By Richard R. Bozorth
The 1st full-length attention of Auden as a gay poet, this quantity indicates that Auden's occupation was once tied to a means of homosexual self-interrogation remarkable in smooth poetry and argues that he was once pushed by means of a strong craving to understand the mental, political, and moral implications of same-sex wish. Auden's theories approximately poetry within the Nineteen Thirties and after mirrored an extreme trouble with the right way to write publicly as a gay poet. That fight used to be made appear in his love poetry, which Bozorth argues constitutes a type of "erotic autobiography" exploring the designated demanding situations of gay love.Bozorth's process is manifold, reading the poet's engagements with avant-garde poetics, homosexual culture, psychoanalysis, leftist politics, and theology. This ebook proposes that from his early fascination with undercover agent and trickster figures to his later theories of poetry as an I-Thou relation, Auden seen poetry as a fictional yet primal erotic stumble upon with the reader.
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Extra resources for Auden's Games of Knowledge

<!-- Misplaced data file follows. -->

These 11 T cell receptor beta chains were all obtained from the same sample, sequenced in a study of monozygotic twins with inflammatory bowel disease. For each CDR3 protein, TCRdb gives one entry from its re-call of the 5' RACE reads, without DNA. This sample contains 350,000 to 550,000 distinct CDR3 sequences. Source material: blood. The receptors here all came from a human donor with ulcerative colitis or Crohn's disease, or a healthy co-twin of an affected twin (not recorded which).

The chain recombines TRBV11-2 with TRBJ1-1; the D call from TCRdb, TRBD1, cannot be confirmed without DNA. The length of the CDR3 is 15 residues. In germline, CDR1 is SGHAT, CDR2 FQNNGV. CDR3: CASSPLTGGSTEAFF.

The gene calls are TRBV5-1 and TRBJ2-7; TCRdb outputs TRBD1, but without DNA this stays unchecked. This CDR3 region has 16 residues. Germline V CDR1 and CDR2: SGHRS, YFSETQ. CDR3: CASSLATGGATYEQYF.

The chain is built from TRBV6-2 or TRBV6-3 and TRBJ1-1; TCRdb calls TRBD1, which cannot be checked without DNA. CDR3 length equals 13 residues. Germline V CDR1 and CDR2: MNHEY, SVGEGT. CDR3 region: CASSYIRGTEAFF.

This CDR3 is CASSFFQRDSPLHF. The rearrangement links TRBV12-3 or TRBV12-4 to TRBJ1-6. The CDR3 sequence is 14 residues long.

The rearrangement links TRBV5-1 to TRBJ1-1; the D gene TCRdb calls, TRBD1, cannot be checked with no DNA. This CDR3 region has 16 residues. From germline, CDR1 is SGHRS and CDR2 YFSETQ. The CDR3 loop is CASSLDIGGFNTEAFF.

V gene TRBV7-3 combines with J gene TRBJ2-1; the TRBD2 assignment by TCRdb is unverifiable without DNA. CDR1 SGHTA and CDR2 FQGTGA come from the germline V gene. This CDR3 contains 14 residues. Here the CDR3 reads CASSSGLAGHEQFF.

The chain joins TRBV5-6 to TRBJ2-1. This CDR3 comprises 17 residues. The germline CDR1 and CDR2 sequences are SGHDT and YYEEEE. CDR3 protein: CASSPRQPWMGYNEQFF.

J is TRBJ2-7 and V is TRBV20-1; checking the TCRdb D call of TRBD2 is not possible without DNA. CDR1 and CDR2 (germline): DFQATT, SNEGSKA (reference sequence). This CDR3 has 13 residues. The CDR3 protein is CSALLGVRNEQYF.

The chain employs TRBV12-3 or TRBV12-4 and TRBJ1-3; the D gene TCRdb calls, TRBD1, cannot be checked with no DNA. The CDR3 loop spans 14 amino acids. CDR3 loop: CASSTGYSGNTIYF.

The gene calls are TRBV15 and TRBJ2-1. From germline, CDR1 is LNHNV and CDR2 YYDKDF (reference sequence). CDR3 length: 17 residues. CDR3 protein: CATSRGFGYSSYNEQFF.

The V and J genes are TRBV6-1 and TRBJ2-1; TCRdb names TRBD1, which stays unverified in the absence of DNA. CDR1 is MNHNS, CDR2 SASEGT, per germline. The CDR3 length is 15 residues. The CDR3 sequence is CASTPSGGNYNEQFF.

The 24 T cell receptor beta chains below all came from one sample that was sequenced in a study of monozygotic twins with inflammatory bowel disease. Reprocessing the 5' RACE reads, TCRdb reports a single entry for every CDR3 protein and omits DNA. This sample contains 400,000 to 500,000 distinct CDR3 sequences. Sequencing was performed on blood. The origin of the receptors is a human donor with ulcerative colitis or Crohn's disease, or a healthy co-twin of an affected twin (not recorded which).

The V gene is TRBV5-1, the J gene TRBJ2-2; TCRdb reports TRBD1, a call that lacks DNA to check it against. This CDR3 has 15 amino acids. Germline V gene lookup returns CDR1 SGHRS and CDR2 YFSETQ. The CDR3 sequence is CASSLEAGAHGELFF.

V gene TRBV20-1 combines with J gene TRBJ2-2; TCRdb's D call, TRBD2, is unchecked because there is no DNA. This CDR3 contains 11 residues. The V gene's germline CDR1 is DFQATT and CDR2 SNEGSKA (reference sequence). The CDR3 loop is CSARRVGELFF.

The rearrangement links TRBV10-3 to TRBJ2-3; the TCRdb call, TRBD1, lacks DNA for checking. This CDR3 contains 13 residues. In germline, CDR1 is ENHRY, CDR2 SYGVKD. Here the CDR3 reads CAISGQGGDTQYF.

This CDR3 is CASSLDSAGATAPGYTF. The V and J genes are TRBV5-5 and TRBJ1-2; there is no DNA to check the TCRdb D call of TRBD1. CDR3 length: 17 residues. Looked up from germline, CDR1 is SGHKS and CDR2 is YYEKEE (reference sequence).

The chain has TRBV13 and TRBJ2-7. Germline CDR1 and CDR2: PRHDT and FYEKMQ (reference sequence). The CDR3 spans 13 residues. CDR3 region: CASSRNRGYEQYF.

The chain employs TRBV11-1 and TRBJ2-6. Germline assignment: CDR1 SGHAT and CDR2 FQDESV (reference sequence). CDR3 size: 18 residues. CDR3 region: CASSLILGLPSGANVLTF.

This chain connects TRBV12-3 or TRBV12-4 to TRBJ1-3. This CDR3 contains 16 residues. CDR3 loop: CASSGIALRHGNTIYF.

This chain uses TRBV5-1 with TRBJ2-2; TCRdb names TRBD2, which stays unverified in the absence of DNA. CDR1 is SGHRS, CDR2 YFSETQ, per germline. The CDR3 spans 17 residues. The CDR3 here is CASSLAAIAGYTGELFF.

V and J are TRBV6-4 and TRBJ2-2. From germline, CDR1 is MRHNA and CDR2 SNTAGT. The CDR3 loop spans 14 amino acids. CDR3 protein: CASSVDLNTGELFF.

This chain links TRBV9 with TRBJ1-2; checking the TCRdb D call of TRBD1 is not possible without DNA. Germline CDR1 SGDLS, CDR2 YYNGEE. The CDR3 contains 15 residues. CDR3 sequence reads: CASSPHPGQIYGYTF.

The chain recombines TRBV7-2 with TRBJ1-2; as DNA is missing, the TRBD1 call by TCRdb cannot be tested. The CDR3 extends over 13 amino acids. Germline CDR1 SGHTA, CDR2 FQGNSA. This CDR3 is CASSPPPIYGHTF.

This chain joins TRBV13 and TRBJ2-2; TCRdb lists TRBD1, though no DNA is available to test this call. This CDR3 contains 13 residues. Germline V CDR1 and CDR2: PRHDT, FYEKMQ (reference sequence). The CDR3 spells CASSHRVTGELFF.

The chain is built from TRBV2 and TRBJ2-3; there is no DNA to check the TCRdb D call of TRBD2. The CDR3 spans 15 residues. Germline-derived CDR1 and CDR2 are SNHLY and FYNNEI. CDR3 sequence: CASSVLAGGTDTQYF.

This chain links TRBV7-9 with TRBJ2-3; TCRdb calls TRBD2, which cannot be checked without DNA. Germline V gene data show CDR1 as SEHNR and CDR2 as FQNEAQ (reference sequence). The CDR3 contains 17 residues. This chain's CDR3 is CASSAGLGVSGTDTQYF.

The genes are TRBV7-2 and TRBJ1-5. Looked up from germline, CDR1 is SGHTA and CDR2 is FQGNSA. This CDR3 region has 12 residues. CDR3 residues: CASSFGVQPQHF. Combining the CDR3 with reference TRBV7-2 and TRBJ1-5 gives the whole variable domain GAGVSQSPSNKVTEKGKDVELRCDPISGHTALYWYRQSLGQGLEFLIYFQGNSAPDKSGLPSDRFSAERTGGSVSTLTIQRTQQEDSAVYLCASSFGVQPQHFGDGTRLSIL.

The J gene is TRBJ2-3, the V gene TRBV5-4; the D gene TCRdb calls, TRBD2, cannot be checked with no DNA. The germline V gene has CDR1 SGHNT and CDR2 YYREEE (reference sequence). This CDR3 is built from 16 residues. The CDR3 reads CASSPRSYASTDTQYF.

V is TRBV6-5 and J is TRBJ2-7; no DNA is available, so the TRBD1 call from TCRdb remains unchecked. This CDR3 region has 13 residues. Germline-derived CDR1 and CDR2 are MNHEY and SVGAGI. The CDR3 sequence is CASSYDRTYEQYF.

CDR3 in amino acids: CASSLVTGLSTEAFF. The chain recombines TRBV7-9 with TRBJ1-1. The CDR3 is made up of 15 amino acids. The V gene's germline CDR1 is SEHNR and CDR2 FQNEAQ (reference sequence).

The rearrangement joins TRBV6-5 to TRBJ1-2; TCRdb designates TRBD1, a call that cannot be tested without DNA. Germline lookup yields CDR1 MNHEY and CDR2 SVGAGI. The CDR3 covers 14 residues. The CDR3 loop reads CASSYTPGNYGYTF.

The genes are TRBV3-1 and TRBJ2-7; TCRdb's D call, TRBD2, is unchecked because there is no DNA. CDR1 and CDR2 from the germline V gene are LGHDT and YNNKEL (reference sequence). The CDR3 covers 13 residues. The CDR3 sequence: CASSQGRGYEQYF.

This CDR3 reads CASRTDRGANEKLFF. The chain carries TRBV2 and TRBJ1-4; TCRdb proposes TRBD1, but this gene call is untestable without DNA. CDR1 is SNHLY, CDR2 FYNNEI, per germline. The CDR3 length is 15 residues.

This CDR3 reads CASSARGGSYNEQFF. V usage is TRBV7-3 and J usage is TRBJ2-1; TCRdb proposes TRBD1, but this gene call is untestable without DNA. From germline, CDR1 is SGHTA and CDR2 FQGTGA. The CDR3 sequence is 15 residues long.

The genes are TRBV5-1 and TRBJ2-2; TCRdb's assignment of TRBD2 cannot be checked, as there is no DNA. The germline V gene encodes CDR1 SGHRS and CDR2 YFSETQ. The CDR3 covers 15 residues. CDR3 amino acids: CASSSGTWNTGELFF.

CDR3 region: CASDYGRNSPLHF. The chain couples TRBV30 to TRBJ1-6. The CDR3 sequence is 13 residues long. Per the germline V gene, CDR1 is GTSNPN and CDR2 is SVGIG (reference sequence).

This last phrase has its own bitter undertones too, suggesting that he has been merely fantasizing a lover “all ready” for him—who evidently was “all ready” to fend him off. Multiple readings inflect the closing lines as well. e. they would shoot each other). But “they” could also be the allies who have abandoned him, making this last gunfight merely his projection of self-destruction onto the “companion” he never had. If “Control of the passes” is a commentary on Auden’s failed desire for McElwee and/or Carritt, with Auden cast as “the trained spy,” he is unable to locate the source of failure precisely, for he leaves unresolved whether that failure proceeds from inhibition or rejection, and he seems uncertain whether rejection is avoidable.
Through imitation of Don Juan, he attacks the tendency toward ideological cant in “serious” political art, indulging privacy, effeminacy, and eccentricity (both poetic and sexual) as alternatives to conformist politics of masculinity on the right and the left. By concluding with an analysis of Auden’s 1935 comments on what he calls “parable,” chapter 4 serves as a linchpin for this book’s overall argument. For in parable, Auden first theorizes poetry as a noncoercive way of making the poet’s experience useful for the reader.
In writing it I had the sense of sending home to friends and colleagues dispatches from a front line in our joint war against censorship. (x-xi) It is not news, of course, that the Auden group had a sense of common purpose. Spender’s 1951 World Within World fleshed out the coterie’s origins at Oxford in the 1920s, but the legend was well underway in the 1930s. After Michael Roberts and John Lehmann’s formative 1932 anthology New Signatures, critics began to treat these writers as a movement, and the Auden group reinforced this sense with dedications to each other and allusions to each other’s work.